That Reilly piece from last month was the first thing I thought of. And while I don't think the Alpine circumstance carries the same sense of injustice, it provides a good example of a way to take this story.

    So, I would approach it the same way that Reilly did -- although I wouldn't write it with that much intensity; his "voice" sounds like a pissed-off but eloquent Billy Madison -- by asking the coaches and players specifically about that tiebreaker.

    Put yourself in the Alpine coach's shoes, calling plays. Was the "9 points" even a factor in their pregame preparation? Was it a focus during the game? Was it a focus during the fourth quarter, specifically the final few minutes? Was there a sense of urgency to score just one more time? How did that feel, being up 7 on the scoreboard and knowing it wasn't enough?

    Of course, talk to the Reagan coach, too. How did he feel while he was losing the battle -- but knowing he had still won the war? What does he say to his team after a loss that should have meant more than it did? How does he think he would have felt if he were on the other side of that?

    I like DD's idea of "over-reporting," especially for shorter stories, where every word counts more. Again, while I wouldn't advocate using the same type of anger that Reilly used (I think injustice works better without sarcasm and name-calling ::)), he quoted three people in his column and likely talked to at least three more (probably a couple more players and Means.)

    You framed the story well. But you stopped short, where you should have pushed on. I don't think it has to be an existential piece about injustice, necessarily, but it needs a few more details and reax from your sources. That's where the reporting comes in. Talk to a couple players, talk to the opposing coach, maybe talk to someone from the state association about the rule itself, etc. It's a good story, and it's told well. But it could've used a little more legwork, that's all.
  9. ccraker

    ccraker Guest

    That was a very fine piece of writing there and I see what you are saying about over interviewing. He obviously talked to both coaches, the running back and the captain from the losing team.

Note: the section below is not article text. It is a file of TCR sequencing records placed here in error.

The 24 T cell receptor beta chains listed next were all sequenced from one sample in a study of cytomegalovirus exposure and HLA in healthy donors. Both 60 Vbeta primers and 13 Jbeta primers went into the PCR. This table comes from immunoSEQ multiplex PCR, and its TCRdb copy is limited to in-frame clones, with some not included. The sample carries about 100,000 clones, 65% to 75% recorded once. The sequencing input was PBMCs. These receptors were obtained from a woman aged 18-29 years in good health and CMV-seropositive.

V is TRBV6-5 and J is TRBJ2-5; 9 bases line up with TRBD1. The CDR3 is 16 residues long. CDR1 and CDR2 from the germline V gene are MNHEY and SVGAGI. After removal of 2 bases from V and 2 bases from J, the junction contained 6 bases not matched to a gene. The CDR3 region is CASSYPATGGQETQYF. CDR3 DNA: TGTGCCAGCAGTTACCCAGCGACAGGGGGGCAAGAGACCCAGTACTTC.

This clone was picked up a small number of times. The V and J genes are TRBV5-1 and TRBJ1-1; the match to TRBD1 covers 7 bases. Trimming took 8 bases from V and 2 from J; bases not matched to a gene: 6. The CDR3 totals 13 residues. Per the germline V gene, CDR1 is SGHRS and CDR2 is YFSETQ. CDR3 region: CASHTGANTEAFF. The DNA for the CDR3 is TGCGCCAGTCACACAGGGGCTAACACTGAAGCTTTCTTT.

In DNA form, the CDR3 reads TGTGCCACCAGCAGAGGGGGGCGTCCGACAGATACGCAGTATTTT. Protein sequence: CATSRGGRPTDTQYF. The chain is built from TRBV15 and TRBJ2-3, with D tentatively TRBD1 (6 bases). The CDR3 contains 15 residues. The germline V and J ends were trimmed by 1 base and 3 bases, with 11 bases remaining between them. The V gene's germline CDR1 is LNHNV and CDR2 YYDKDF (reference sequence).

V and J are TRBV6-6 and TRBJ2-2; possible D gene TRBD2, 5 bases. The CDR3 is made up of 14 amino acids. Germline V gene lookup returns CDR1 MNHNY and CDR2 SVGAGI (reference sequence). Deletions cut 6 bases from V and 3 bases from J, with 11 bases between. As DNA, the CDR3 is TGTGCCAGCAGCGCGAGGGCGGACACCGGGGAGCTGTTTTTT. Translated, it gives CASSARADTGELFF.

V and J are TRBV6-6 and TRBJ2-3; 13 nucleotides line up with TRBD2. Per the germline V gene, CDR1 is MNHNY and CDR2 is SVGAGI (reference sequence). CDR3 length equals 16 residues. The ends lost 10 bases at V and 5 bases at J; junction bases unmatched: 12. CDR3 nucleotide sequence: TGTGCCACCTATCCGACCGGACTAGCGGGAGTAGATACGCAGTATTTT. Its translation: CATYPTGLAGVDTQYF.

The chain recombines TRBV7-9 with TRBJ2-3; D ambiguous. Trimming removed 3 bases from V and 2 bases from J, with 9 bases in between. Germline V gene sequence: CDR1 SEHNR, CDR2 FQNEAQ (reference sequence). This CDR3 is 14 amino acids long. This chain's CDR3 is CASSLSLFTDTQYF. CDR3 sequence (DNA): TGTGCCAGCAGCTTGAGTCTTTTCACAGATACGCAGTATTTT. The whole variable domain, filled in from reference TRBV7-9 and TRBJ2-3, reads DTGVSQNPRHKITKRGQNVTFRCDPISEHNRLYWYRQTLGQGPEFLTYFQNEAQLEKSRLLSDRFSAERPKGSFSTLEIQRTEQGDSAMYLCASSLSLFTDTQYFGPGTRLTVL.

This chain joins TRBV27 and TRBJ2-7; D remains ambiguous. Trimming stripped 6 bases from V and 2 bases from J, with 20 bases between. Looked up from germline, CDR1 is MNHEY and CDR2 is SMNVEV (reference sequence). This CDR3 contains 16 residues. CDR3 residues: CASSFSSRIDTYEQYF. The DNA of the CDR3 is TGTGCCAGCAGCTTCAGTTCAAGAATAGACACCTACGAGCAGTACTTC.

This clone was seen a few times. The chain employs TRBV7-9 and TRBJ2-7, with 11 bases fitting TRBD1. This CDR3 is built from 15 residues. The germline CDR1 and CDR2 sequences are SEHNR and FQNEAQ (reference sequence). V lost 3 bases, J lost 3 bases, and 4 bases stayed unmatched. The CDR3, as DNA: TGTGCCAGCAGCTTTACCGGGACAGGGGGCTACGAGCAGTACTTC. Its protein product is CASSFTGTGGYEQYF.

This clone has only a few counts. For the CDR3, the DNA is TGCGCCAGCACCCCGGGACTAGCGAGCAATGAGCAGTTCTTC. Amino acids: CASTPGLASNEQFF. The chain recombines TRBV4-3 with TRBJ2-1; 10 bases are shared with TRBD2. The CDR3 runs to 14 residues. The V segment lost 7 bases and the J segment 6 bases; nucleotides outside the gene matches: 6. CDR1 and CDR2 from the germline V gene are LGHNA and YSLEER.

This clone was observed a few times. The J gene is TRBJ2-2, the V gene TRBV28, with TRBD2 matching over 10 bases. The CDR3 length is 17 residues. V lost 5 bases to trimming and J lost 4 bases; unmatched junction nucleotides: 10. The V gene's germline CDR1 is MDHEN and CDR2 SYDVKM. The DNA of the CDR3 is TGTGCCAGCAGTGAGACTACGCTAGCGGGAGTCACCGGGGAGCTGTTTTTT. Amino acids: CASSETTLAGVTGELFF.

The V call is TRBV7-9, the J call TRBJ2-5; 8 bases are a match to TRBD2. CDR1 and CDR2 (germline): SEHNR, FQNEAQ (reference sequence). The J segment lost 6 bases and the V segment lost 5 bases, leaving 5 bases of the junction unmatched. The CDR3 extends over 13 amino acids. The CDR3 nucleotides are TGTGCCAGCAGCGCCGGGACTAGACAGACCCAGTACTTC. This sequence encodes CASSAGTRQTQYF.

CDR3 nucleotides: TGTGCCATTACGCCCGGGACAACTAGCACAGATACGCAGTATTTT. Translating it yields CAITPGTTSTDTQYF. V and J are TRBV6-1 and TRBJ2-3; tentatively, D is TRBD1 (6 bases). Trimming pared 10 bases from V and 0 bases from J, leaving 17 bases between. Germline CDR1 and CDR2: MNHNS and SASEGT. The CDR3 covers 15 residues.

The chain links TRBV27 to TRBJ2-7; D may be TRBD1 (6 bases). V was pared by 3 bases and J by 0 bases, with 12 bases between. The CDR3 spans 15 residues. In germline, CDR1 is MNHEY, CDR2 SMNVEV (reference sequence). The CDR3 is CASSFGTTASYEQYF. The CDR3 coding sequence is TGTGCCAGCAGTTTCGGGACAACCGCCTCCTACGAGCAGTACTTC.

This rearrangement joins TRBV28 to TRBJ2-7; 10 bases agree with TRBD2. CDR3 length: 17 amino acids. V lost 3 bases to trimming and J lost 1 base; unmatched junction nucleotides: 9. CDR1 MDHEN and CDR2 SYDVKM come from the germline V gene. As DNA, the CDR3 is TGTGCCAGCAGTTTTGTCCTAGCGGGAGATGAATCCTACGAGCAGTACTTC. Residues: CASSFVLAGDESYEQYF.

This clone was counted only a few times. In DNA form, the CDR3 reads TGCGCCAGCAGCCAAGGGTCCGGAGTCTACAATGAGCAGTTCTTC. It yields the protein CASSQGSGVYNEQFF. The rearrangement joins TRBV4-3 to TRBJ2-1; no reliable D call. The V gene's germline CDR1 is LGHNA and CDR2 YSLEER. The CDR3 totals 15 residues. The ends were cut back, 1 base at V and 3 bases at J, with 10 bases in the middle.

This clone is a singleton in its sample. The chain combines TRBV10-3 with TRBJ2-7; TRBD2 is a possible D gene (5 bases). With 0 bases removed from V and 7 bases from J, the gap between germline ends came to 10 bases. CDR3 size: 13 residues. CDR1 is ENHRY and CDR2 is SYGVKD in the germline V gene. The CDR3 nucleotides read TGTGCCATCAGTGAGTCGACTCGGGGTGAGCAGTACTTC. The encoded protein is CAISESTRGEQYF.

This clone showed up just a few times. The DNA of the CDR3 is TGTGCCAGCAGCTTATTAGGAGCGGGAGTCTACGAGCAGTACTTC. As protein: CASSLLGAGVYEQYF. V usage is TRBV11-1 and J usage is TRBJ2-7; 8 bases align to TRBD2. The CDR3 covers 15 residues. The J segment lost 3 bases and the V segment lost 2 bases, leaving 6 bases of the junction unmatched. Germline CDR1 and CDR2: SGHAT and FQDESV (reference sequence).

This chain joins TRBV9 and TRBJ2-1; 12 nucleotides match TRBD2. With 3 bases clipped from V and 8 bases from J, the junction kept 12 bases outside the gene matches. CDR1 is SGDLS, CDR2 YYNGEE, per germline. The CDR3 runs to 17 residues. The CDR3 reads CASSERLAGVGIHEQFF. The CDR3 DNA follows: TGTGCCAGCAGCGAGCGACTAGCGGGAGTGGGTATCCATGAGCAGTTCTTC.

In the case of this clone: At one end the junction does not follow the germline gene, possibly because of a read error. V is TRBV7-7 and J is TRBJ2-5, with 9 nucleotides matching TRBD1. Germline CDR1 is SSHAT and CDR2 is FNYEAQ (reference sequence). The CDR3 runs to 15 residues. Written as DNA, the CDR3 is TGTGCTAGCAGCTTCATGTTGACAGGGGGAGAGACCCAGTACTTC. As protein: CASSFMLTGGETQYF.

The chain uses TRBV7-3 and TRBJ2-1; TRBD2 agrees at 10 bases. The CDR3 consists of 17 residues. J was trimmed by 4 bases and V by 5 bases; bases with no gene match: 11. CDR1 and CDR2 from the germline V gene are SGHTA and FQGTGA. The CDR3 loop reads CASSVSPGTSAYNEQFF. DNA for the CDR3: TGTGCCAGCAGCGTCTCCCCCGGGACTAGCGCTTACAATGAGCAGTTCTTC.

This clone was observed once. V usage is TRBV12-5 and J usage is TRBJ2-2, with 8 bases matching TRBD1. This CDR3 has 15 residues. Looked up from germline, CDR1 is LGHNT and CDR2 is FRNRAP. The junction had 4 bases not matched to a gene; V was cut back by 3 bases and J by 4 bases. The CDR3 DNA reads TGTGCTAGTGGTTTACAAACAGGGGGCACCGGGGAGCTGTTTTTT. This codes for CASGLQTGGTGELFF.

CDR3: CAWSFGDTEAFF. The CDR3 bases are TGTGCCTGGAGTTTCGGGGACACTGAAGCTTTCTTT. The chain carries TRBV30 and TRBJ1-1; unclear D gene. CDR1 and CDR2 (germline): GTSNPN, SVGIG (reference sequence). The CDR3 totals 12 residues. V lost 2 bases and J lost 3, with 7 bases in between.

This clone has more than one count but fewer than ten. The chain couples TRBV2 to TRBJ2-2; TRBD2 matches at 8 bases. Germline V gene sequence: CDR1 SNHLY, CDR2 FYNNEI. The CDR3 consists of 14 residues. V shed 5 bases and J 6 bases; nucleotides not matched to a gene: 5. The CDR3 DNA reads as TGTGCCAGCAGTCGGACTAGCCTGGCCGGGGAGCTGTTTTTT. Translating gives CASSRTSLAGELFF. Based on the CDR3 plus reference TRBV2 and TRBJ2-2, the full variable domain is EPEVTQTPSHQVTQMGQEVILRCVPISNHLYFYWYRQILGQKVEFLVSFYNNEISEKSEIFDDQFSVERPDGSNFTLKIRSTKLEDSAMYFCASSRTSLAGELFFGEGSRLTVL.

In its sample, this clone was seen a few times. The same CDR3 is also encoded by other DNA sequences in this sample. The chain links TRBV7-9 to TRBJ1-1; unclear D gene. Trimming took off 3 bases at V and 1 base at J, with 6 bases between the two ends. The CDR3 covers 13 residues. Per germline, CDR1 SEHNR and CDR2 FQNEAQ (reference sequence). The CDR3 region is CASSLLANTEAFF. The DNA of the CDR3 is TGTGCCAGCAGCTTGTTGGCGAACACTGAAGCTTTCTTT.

I wonder how many other folks he talked to?
    Anyway, what's more important in this story the writing or the reporting or both?

    Also, you said at one point about if this is a column using my own voice more. I guess my thing is this, I tend to write feature columns during football, but how do I inject my own voice into them. I feel like I am just telling a story and the only difference between a feature and a column for me is being able to be a little more free in praising or shredding the focus of the story.
  10. dawgpounddiehard

    dawgpounddiehard Active Member

    Finding your own voice is not easy. After reading this, why not turn it into an opinion column and go after this rule that they had to win by nine points to get into the playoffs. To make it worse, the team they beat got it.

    Also, you said you got good quotes from the coach so you didn't think about getting a player. Still talk to a player in this instance. You many not use his quote, but he may describe something that you can use in your piece... did he slam down his helmet, did he cry well into the night, was he pissed off... etc.

    It seems like there are numerous angles you could have taken with this information presented. What you have was probably enjoyed by the readers and even developing this angle shows promise. It was good, but wasn't a home run.
  11. Some Guy

    Some Guy Active Member

    Only thing is, I don't think there's much to the "injustice" angle (if that is, indeed, the word you want to use).

    The team didn't advance because of a tiebreaker. It's a good story. There is some great drama inherent there. But I think it would be wrong -- and a little overboard -- to act like this team somehow got screwed. They should have taken care of business so as not to be in the position that a tiebreaker keeps them out of the playoffs.
  12. jgmacg

    jgmacg Guest

    SG -

    There's Injustice and there's injustice. That's why I stipulated "bureaucratic unfairness." That a team wins a game but doesn't advance in the playoffs based on a points-total formula seems to me the same sort of petty, officious absurdity that bedevils each of us every day. It's the football equivalent of frequent flyer blackout dates. Yes, those are the rules - but the rules are stupid.

    It's not apartheid, certainly, but it's arbitrary and unfair, and an apt reflection of the world we've chosen to make for ourselves.

    And even if we're writing about high school football, columns and features need to take a wider view of that world to really succeed.